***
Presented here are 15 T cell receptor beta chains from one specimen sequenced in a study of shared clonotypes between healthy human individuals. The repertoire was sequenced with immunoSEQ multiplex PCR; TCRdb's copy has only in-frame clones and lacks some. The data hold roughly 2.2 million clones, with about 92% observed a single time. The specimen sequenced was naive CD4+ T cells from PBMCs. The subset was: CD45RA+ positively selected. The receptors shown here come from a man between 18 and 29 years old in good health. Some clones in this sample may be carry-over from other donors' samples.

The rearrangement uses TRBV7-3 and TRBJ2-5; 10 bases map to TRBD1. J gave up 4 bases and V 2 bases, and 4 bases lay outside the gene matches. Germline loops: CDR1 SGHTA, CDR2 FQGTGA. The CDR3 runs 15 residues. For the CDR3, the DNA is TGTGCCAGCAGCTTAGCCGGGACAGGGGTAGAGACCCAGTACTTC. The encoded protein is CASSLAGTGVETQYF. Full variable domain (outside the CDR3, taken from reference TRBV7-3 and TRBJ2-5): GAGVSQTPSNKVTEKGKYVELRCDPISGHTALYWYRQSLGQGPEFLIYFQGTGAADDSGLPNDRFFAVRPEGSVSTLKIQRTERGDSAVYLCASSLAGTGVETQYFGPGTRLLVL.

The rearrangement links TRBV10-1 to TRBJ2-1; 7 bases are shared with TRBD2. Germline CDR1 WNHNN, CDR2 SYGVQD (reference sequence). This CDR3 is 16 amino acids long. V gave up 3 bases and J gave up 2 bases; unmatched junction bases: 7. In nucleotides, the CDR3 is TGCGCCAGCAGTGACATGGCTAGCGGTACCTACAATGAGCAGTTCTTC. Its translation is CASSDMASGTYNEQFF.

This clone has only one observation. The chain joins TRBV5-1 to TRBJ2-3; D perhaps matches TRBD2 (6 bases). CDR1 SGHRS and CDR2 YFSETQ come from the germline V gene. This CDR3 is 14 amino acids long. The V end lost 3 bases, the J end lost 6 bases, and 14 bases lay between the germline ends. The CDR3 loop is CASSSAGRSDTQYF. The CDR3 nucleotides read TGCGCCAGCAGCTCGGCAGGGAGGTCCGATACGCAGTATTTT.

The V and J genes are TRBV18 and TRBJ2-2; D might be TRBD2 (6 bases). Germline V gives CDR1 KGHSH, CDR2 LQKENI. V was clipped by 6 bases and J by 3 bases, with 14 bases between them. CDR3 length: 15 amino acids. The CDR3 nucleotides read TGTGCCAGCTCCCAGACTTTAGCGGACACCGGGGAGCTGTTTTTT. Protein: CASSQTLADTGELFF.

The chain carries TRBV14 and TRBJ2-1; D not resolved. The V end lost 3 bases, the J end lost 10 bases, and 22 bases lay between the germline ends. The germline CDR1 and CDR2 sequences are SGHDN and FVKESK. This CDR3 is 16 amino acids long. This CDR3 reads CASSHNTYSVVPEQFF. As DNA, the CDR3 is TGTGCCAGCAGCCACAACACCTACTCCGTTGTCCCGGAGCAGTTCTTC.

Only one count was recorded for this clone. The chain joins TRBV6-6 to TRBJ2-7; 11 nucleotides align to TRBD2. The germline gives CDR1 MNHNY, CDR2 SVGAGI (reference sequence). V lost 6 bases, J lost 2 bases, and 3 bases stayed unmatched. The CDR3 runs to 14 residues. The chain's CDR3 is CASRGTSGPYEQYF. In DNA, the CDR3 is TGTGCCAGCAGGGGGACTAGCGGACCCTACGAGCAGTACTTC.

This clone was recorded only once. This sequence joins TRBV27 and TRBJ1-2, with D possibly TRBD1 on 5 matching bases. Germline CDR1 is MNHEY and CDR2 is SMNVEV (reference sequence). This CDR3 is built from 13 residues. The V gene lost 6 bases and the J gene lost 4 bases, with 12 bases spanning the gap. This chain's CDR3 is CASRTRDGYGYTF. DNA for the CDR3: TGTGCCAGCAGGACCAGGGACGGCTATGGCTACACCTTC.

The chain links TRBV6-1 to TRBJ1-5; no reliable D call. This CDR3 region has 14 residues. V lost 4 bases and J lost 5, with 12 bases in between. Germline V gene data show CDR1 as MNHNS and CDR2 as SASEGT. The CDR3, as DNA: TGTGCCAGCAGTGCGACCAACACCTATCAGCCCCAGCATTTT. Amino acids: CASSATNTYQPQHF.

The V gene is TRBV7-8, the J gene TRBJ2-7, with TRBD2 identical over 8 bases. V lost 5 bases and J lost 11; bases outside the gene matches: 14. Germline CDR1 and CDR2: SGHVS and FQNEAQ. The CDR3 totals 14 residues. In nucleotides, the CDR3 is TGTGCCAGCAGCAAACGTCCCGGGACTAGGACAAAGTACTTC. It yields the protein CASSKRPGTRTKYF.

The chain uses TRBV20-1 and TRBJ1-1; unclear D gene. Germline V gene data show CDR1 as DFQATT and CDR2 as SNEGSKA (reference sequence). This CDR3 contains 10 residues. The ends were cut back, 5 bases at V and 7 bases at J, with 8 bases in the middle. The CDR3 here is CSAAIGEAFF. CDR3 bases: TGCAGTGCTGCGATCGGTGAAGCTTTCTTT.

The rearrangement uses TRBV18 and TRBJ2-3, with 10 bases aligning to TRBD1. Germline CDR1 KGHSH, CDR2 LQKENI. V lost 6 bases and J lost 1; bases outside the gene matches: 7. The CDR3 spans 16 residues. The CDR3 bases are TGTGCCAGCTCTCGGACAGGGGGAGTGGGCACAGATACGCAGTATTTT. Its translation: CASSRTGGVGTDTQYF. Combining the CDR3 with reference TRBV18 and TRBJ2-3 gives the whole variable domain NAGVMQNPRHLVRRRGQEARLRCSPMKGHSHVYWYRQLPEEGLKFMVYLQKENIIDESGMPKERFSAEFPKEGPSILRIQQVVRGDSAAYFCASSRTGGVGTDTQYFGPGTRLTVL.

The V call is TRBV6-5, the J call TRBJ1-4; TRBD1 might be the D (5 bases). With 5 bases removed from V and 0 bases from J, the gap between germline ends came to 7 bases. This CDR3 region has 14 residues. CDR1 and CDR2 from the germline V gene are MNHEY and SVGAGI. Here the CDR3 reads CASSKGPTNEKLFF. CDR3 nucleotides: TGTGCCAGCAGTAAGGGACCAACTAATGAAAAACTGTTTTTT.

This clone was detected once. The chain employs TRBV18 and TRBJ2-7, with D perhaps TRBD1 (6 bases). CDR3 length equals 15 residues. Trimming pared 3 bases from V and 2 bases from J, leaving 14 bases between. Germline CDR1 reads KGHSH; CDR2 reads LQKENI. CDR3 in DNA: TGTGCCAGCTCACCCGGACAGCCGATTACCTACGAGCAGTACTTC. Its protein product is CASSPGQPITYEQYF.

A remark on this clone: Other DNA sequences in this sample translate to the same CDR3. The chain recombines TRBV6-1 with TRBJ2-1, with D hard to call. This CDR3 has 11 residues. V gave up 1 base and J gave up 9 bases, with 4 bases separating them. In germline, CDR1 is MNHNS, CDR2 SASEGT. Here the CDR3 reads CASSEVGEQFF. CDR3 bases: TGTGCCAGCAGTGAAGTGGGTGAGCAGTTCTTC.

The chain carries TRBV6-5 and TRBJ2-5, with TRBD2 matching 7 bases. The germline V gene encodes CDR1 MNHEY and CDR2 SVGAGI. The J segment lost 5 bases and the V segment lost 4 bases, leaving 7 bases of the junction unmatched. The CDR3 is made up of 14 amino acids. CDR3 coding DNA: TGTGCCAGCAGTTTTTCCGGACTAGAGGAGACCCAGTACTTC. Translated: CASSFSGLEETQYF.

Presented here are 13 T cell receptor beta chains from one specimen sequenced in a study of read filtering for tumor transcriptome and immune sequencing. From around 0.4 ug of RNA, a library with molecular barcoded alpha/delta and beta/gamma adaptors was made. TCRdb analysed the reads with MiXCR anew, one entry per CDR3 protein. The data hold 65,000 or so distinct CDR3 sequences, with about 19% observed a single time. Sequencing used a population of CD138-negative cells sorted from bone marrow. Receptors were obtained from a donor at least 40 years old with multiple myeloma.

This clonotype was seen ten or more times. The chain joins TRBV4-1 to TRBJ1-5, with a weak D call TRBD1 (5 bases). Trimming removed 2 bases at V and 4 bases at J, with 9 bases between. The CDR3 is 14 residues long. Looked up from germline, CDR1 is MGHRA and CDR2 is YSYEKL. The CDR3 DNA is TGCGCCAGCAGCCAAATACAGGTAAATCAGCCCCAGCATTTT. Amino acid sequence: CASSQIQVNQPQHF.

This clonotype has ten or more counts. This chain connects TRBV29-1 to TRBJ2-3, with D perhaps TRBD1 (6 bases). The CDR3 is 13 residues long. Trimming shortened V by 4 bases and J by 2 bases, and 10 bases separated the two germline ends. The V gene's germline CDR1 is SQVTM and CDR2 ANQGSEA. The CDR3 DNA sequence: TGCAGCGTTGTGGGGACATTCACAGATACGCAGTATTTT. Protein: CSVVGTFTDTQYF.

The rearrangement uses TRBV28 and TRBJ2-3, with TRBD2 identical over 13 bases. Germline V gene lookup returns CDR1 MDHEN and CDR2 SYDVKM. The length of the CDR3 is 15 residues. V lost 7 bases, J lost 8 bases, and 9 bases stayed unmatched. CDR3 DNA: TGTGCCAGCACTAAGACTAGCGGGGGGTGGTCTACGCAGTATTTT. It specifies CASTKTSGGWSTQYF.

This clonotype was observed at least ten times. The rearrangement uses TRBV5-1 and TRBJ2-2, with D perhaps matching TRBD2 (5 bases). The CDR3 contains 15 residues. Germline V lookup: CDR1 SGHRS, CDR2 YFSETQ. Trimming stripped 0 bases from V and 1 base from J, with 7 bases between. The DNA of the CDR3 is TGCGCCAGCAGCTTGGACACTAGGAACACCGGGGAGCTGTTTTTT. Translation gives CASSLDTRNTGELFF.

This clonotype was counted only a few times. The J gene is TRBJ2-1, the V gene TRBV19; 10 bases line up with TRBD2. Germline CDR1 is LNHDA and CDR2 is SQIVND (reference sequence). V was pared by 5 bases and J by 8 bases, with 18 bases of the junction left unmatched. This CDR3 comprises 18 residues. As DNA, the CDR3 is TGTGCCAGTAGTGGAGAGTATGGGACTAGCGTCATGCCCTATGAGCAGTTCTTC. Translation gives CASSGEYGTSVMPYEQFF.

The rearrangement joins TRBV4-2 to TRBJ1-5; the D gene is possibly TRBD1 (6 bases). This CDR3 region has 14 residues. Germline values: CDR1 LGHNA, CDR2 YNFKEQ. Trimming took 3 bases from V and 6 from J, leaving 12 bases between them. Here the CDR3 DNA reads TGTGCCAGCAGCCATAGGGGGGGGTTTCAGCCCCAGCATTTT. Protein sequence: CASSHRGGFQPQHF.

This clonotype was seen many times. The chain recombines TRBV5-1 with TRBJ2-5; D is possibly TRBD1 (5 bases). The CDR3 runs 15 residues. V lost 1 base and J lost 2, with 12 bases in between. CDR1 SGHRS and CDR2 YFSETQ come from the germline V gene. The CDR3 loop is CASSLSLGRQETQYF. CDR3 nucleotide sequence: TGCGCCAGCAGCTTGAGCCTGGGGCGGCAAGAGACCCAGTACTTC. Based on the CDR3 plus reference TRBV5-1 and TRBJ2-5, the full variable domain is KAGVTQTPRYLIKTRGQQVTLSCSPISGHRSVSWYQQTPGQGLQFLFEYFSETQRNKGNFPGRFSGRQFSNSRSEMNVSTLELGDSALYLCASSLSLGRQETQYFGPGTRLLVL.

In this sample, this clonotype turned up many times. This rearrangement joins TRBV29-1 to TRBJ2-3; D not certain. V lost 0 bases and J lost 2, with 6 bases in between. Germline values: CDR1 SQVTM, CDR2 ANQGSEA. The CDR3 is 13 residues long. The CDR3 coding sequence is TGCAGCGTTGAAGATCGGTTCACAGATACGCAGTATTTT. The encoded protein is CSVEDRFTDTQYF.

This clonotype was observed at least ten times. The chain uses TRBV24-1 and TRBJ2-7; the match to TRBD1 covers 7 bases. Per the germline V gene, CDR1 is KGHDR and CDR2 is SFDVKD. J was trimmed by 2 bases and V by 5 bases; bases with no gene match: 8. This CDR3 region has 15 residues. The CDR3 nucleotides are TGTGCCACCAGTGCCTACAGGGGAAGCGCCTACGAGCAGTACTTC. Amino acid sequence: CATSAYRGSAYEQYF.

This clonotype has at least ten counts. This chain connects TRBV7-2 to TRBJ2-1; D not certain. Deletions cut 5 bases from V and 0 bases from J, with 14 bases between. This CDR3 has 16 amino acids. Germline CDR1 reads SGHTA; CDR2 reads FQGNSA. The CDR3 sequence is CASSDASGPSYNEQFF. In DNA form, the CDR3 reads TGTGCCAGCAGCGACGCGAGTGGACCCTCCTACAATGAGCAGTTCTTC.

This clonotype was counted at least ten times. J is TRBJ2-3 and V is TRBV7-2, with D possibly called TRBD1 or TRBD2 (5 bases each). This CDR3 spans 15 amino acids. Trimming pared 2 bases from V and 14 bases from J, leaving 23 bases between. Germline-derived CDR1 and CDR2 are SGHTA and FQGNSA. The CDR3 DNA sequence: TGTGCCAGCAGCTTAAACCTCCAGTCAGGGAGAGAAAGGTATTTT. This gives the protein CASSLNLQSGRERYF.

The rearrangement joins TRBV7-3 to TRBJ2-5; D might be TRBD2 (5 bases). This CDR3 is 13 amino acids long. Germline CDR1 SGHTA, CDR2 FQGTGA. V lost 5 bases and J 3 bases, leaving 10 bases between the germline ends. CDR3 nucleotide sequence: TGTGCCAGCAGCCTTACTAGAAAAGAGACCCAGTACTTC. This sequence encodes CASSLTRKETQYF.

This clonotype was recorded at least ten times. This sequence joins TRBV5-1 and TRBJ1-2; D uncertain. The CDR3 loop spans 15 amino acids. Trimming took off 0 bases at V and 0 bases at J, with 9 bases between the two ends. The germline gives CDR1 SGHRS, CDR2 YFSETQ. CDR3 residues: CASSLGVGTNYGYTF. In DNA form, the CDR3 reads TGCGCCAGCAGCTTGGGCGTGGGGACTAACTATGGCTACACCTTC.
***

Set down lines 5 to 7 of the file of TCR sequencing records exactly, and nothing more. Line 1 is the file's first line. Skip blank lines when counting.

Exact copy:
The V and J genes are TRBV18 and TRBJ2-2; D might be TRBD2 (6 bases). Germline V gives CDR1 KGHSH, CDR2 LQKENI. V was clipped by 6 bases and J by 3 bases, with 14 bases between them. CDR3 length: 15 amino acids. The CDR3 nucleotides read TGTGCCAGCTCCCAGACTTTAGCGGACACCGGGGAGCTGTTTTTT. Protein: CASSQTLADTGELFF.

The chain carries TRBV14 and TRBJ2-1; D not resolved. The V end lost 3 bases, the J end lost 10 bases, and 22 bases lay between the germline ends. The germline CDR1 and CDR2 sequences are SGHDN and FVKESK. This CDR3 is 16 amino acids long. This CDR3 reads CASSHNTYSVVPEQFF. As DNA, the CDR3 is TGTGCCAGCAGCCACAACACCTACTCCGTTGTCCCGGAGCAGTTCTTC.

Only one count was recorded for this clone. The chain joins TRBV6-6 to TRBJ2-7; 11 nucleotides align to TRBD2. The germline gives CDR1 MNHNY, CDR2 SVGAGI (reference sequence). V lost 6 bases, J lost 2 bases, and 3 bases stayed unmatched. The CDR3 runs to 14 residues. The chain's CDR3 is CASRGTSGPYEQYF. In DNA, the CDR3 is TGTGCCAGCAGGGGGACTAGCGGACCCTACGAGCAGTACTTC.